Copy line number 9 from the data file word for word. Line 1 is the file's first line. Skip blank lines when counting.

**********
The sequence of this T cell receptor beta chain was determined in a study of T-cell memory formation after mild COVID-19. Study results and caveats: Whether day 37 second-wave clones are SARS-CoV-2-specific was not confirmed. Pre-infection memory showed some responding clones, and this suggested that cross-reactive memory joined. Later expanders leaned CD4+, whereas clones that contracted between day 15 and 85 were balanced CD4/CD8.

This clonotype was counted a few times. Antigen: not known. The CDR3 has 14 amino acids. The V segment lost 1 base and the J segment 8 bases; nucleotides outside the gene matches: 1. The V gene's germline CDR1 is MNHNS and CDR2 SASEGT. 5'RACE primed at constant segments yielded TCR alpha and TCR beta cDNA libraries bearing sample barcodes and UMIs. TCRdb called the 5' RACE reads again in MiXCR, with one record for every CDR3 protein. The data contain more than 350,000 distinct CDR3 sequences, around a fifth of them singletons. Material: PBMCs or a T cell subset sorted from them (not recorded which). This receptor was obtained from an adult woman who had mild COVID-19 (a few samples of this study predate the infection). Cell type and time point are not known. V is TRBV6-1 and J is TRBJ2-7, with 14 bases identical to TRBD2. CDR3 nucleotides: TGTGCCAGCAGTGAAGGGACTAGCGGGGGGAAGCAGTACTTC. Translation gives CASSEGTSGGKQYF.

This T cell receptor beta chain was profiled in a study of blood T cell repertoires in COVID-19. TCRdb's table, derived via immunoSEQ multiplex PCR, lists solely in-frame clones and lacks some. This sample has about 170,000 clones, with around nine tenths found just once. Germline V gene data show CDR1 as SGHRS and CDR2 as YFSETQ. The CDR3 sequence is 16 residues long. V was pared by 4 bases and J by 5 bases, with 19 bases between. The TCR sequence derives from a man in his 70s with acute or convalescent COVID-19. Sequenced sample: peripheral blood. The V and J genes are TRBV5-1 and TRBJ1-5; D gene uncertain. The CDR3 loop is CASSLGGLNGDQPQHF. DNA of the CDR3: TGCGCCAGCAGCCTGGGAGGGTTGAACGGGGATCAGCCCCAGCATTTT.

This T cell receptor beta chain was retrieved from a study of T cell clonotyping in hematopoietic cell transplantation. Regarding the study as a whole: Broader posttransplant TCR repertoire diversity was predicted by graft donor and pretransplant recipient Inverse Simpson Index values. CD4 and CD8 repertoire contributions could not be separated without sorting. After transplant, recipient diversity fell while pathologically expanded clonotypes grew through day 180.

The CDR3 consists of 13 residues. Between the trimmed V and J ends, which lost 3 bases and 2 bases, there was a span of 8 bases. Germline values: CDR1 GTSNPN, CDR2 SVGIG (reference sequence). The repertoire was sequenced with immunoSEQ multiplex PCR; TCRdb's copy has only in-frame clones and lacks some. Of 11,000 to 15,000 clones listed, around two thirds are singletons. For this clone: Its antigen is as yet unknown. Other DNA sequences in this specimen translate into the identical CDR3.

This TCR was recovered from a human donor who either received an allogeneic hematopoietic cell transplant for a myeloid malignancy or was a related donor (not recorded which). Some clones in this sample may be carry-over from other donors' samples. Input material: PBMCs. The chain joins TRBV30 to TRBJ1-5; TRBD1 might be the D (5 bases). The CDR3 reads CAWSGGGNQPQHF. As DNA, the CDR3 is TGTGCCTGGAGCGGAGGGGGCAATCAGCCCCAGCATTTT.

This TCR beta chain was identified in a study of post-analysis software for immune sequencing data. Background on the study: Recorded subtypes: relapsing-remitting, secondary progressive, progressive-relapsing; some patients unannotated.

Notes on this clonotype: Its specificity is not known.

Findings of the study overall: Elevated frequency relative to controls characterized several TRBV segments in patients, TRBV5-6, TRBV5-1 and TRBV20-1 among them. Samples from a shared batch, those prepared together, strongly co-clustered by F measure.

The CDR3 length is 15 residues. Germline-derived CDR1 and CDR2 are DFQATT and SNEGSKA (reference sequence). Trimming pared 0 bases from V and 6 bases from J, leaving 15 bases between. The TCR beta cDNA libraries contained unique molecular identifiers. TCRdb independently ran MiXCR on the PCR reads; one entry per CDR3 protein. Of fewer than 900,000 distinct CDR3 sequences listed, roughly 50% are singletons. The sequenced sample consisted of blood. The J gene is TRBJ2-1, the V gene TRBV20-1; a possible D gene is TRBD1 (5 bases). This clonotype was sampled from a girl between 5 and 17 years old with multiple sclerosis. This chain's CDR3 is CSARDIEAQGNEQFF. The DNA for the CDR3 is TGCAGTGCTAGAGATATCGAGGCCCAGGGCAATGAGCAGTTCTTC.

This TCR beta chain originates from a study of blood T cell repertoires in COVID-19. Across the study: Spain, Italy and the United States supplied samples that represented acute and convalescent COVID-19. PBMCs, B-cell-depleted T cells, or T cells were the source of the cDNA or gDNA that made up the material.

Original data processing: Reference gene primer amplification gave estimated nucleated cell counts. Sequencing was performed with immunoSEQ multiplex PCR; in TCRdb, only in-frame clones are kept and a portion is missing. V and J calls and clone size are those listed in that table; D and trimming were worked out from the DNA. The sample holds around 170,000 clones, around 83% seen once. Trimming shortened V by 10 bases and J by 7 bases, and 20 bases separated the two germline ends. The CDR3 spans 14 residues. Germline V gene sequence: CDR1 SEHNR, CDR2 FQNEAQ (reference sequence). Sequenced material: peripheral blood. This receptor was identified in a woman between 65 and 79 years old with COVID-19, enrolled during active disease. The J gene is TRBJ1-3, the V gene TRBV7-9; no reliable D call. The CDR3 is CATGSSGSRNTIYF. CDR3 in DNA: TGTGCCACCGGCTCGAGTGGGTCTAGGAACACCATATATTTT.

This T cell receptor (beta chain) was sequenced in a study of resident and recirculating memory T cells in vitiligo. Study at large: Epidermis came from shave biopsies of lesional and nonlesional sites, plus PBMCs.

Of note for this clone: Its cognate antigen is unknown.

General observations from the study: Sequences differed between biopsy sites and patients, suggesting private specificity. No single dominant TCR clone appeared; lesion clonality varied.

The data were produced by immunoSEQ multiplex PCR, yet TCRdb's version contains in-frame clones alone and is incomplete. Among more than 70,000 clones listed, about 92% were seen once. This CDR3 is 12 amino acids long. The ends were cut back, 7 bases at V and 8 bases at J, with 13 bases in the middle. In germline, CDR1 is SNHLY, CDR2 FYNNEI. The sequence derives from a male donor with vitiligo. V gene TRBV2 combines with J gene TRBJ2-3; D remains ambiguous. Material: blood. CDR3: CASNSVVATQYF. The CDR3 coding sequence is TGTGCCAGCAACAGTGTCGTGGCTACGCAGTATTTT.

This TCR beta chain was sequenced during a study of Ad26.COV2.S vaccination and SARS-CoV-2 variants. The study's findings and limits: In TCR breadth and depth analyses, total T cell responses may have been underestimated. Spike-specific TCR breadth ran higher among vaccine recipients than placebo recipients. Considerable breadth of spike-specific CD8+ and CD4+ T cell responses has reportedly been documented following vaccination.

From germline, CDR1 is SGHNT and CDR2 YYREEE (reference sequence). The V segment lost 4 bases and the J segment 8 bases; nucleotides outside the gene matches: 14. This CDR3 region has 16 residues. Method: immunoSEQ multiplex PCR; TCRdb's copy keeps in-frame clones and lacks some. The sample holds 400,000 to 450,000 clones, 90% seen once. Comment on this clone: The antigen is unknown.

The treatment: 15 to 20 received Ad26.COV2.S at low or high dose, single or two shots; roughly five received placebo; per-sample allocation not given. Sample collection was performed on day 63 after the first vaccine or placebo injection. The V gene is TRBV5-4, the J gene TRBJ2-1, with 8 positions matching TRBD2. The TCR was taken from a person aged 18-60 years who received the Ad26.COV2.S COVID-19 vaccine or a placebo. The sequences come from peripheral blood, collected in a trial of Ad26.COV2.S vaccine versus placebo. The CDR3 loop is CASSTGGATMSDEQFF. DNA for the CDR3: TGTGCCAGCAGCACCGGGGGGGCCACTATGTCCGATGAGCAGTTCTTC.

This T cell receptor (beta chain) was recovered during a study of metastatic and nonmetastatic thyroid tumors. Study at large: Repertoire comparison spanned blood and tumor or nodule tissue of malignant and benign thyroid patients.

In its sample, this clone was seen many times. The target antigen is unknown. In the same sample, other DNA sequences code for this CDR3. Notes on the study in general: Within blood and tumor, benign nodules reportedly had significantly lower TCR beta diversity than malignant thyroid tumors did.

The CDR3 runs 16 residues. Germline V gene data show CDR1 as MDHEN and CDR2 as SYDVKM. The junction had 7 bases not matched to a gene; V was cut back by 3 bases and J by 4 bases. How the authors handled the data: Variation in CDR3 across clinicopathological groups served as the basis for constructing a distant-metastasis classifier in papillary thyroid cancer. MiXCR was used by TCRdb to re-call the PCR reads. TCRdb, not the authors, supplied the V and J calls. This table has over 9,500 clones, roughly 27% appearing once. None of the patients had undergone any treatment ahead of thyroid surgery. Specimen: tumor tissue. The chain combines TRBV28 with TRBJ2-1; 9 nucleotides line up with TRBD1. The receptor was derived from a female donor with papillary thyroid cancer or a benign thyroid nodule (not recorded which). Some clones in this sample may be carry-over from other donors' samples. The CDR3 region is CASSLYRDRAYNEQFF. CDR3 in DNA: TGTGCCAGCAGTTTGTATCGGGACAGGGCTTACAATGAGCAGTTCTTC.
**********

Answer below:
Findings of the study overall: Elevated frequency relative to controls characterized several TRBV segments in patients, TRBV5-6, TRBV5-1 and TRBV20-1 among them. Samples from a shared batch, those prepared together, strongly co-clustered by F measure.